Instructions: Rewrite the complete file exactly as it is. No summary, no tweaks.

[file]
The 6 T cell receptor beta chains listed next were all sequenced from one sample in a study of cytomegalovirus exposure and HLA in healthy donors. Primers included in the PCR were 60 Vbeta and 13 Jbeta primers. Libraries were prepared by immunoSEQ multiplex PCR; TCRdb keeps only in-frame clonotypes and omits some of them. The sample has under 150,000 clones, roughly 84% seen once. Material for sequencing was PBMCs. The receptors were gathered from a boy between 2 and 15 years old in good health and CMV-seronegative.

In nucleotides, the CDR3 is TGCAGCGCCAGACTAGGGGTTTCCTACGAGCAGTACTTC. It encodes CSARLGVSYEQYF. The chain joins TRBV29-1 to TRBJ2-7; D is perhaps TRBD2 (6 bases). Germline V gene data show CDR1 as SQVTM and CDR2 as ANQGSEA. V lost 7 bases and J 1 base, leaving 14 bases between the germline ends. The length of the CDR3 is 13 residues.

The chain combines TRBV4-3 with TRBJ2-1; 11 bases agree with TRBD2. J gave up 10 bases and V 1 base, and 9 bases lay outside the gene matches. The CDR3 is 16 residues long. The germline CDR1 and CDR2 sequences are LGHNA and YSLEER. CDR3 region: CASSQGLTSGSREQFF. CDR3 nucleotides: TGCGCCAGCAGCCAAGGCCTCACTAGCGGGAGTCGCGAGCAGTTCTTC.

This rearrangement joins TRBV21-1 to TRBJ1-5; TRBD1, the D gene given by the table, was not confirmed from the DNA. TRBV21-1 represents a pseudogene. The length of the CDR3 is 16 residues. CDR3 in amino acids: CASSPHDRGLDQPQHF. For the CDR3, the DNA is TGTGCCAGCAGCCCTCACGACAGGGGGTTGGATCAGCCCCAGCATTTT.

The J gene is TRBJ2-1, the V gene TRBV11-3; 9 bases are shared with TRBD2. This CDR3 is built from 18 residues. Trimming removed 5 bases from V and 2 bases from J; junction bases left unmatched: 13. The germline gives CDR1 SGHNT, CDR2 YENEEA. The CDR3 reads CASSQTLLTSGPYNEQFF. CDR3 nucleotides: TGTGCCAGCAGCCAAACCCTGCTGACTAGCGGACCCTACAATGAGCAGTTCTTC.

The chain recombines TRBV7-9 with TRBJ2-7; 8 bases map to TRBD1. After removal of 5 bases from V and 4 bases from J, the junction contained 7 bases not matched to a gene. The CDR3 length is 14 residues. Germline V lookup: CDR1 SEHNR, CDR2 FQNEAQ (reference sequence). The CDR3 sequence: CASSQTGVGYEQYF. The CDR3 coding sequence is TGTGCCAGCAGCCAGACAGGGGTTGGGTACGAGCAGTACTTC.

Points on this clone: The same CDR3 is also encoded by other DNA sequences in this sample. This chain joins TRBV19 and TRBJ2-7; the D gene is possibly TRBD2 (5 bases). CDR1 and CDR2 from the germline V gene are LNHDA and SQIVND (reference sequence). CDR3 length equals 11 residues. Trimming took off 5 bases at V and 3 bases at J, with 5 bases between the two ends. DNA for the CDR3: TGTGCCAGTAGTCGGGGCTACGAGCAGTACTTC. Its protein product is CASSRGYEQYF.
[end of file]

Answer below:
The 6 T cell receptor beta chains listed next were all sequenced from one sample in a study of cytomegalovirus exposure and HLA in healthy donors. Primers included in the PCR were 60 Vbeta and 13 Jbeta primers. Libraries were prepared by immunoSEQ multiplex PCR; TCRdb keeps only in-frame clonotypes and omits some of them. The sample has under 150,000 clones, roughly 84% seen once. Material for sequencing was PBMCs. The receptors were gathered from a boy between 2 and 15 years old in good health and CMV-seronegative.

In nucleotides, the CDR3 is TGCAGCGCCAGACTAGGGGTTTCCTACGAGCAGTACTTC. It encodes CSARLGVSYEQYF. The chain joins TRBV29-1 to TRBJ2-7; D is perhaps TRBD2 (6 bases). Germline V gene data show CDR1 as SQVTM and CDR2 as ANQGSEA. V lost 7 bases and J 1 base, leaving 14 bases between the germline ends. The length of the CDR3 is 13 residues.

The chain combines TRBV4-3 with TRBJ2-1; 11 bases agree with TRBD2. J gave up 10 bases and V 1 base, and 9 bases lay outside the gene matches. The CDR3 is 16 residues long. The germline CDR1 and CDR2 sequences are LGHNA and YSLEER. CDR3 region: CASSQGLTSGSREQFF. CDR3 nucleotides: TGCGCCAGCAGCCAAGGCCTCACTAGCGGGAGTCGCGAGCAGTTCTTC.

This rearrangement joins TRBV21-1 to TRBJ1-5; TRBD1, the D gene given by the table, was not confirmed from the DNA. TRBV21-1 represents a pseudogene. The length of the CDR3 is 16 residues. CDR3 in amino acids: CASSPHDRGLDQPQHF. For the CDR3, the DNA is TGTGCCAGCAGCCCTCACGACAGGGGGTTGGATCAGCCCCAGCATTTT.

The J gene is TRBJ2-1, the V gene TRBV11-3; 9 bases are shared with TRBD2. This CDR3 is built from 18 residues. Trimming removed 5 bases from V and 2 bases from J; junction bases left unmatched: 13. The germline gives CDR1 SGHNT, CDR2 YENEEA. The CDR3 reads CASSQTLLTSGPYNEQFF. CDR3 nucleotides: TGTGCCAGCAGCCAAACCCTGCTGACTAGCGGACCCTACAATGAGCAGTTCTTC.

The chain recombines TRBV7-9 with TRBJ2-7; 8 bases map to TRBD1. After removal of 5 bases from V and 4 bases from J, the junction contained 7 bases not matched to a gene. The CDR3 length is 14 residues. Germline V lookup: CDR1 SEHNR, CDR2 FQNEAQ (reference sequence). The CDR3 sequence: CASSQTGVGYEQYF. The CDR3 coding sequence is TGTGCCAGCAGCCAGACAGGGGTTGGGTACGAGCAGTACTTC.

Points on this clone: The same CDR3 is also encoded by other DNA sequences in this sample. This chain joins TRBV19 and TRBJ2-7; the D gene is possibly TRBD2 (5 bases). CDR1 and CDR2 from the germline V gene are LNHDA and SQIVND (reference sequence). CDR3 length equals 11 residues. Trimming took off 5 bases at V and 3 bases at J, with 5 bases between the two ends. DNA for the CDR3: TGTGCCAGTAGTCGGGGCTACGAGCAGTACTTC. Its protein product is CASSRGYEQYF.